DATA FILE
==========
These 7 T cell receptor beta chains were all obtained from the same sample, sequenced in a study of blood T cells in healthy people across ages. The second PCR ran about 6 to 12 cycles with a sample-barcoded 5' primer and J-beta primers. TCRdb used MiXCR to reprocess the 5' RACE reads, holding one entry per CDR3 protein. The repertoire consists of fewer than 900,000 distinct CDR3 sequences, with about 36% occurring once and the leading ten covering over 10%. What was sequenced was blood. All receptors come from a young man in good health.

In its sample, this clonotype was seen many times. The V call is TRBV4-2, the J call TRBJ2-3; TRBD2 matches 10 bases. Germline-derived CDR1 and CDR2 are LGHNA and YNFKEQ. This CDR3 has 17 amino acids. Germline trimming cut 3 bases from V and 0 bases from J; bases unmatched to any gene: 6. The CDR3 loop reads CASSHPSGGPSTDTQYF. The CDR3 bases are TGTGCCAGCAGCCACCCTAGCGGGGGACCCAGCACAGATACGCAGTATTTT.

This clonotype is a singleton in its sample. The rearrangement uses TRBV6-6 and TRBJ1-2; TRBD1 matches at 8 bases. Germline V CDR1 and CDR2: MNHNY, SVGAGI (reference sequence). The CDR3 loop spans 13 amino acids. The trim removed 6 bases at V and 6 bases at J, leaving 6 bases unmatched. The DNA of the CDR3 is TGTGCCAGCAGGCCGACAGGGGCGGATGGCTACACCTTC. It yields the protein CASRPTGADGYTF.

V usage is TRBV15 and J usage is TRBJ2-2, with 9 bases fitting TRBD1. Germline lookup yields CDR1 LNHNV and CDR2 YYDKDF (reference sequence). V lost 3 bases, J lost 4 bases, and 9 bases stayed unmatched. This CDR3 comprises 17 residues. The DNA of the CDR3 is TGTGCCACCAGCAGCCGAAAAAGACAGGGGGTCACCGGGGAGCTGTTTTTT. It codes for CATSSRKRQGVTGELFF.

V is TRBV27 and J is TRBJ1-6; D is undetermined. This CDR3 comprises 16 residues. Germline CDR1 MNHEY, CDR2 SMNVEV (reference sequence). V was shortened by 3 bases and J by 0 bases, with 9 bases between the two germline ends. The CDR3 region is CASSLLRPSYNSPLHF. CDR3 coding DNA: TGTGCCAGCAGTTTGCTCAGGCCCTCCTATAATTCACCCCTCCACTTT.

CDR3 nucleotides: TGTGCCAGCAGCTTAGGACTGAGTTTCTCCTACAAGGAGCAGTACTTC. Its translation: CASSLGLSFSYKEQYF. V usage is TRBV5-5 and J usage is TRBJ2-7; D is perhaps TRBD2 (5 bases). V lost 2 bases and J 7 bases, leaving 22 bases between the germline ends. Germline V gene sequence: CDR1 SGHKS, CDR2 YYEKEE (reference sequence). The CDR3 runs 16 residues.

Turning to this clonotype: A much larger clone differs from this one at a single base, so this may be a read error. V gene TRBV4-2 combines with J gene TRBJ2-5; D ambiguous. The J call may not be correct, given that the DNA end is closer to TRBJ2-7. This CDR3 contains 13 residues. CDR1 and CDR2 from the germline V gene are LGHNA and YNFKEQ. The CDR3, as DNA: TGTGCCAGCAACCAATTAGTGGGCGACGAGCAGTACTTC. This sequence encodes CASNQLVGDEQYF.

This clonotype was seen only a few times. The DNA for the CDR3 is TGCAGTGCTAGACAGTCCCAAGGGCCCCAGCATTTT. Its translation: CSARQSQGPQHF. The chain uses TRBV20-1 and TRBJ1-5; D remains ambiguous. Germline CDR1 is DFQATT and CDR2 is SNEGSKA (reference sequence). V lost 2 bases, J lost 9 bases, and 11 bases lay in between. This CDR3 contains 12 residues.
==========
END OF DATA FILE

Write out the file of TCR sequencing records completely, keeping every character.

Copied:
These 7 T cell receptor beta chains were all obtained from the same sample, sequenced in a study of blood T cells in healthy people across ages. The second PCR ran about 6 to 12 cycles with a sample-barcoded 5' primer and J-beta primers. TCRdb used MiXCR to reprocess the 5' RACE reads, holding one entry per CDR3 protein. The repertoire consists of fewer than 900,000 distinct CDR3 sequences, with about 36% occurring once and the leading ten covering over 10%. What was sequenced was blood. All receptors come from a young man in good health.

In its sample, this clonotype was seen many times. The V call is TRBV4-2, the J call TRBJ2-3; TRBD2 matches 10 bases. Germline-derived CDR1 and CDR2 are LGHNA and YNFKEQ. This CDR3 has 17 amino acids. Germline trimming cut 3 bases from V and 0 bases from J; bases unmatched to any gene: 6. The CDR3 loop reads CASSHPSGGPSTDTQYF. The CDR3 bases are TGTGCCAGCAGCCACCCTAGCGGGGGACCCAGCACAGATACGCAGTATTTT.

This clonotype is a singleton in its sample. The rearrangement uses TRBV6-6 and TRBJ1-2; TRBD1 matches at 8 bases. Germline V CDR1 and CDR2: MNHNY, SVGAGI (reference sequence). The CDR3 loop spans 13 amino acids. The trim removed 6 bases at V and 6 bases at J, leaving 6 bases unmatched. The DNA of the CDR3 is TGTGCCAGCAGGCCGACAGGGGCGGATGGCTACACCTTC. It yields the protein CASRPTGADGYTF.

V usage is TRBV15 and J usage is TRBJ2-2, with 9 bases fitting TRBD1. Germline lookup yields CDR1 LNHNV and CDR2 YYDKDF (reference sequence). V lost 3 bases, J lost 4 bases, and 9 bases stayed unmatched. This CDR3 comprises 17 residues. The DNA of the CDR3 is TGTGCCACCAGCAGCCGAAAAAGACAGGGGGTCACCGGGGAGCTGTTTTTT. It codes for CATSSRKRQGVTGELFF.

V is TRBV27 and J is TRBJ1-6; D is undetermined. This CDR3 comprises 16 residues. Germline CDR1 MNHEY, CDR2 SMNVEV (reference sequence). V was shortened by 3 bases and J by 0 bases, with 9 bases between the two germline ends. The CDR3 region is CASSLLRPSYNSPLHF. CDR3 coding DNA: TGTGCCAGCAGTTTGCTCAGGCCCTCCTATAATTCACCCCTCCACTTT.

CDR3 nucleotides: TGTGCCAGCAGCTTAGGACTGAGTTTCTCCTACAAGGAGCAGTACTTC. Its translation: CASSLGLSFSYKEQYF. V usage is TRBV5-5 and J usage is TRBJ2-7; D is perhaps TRBD2 (5 bases). V lost 2 bases and J 7 bases, leaving 22 bases between the germline ends. Germline V gene sequence: CDR1 SGHKS, CDR2 YYEKEE (reference sequence). The CDR3 runs 16 residues.

Turning to this clonotype: A much larger clone differs from this one at a single base, so this may be a read error. V gene TRBV4-2 combines with J gene TRBJ2-5; D ambiguous. The J call may not be correct, given that the DNA end is closer to TRBJ2-7. This CDR3 contains 13 residues. CDR1 and CDR2 from the germline V gene are LGHNA and YNFKEQ. The CDR3, as DNA: TGTGCCAGCAACCAATTAGTGGGCGACGAGCAGTACTTC. This sequence encodes CASNQLVGDEQYF.

This clonotype was seen only a few times. The DNA for the CDR3 is TGCAGTGCTAGACAGTCCCAAGGGCCCCAGCATTTT. Its translation: CSARQSQGPQHF. The chain uses TRBV20-1 and TRBJ1-5; D remains ambiguous. Germline CDR1 is DFQATT and CDR2 is SNEGSKA (reference sequence). V lost 2 bases, J lost 9 bases, and 11 bases lay in between. This CDR3 contains 12 residues.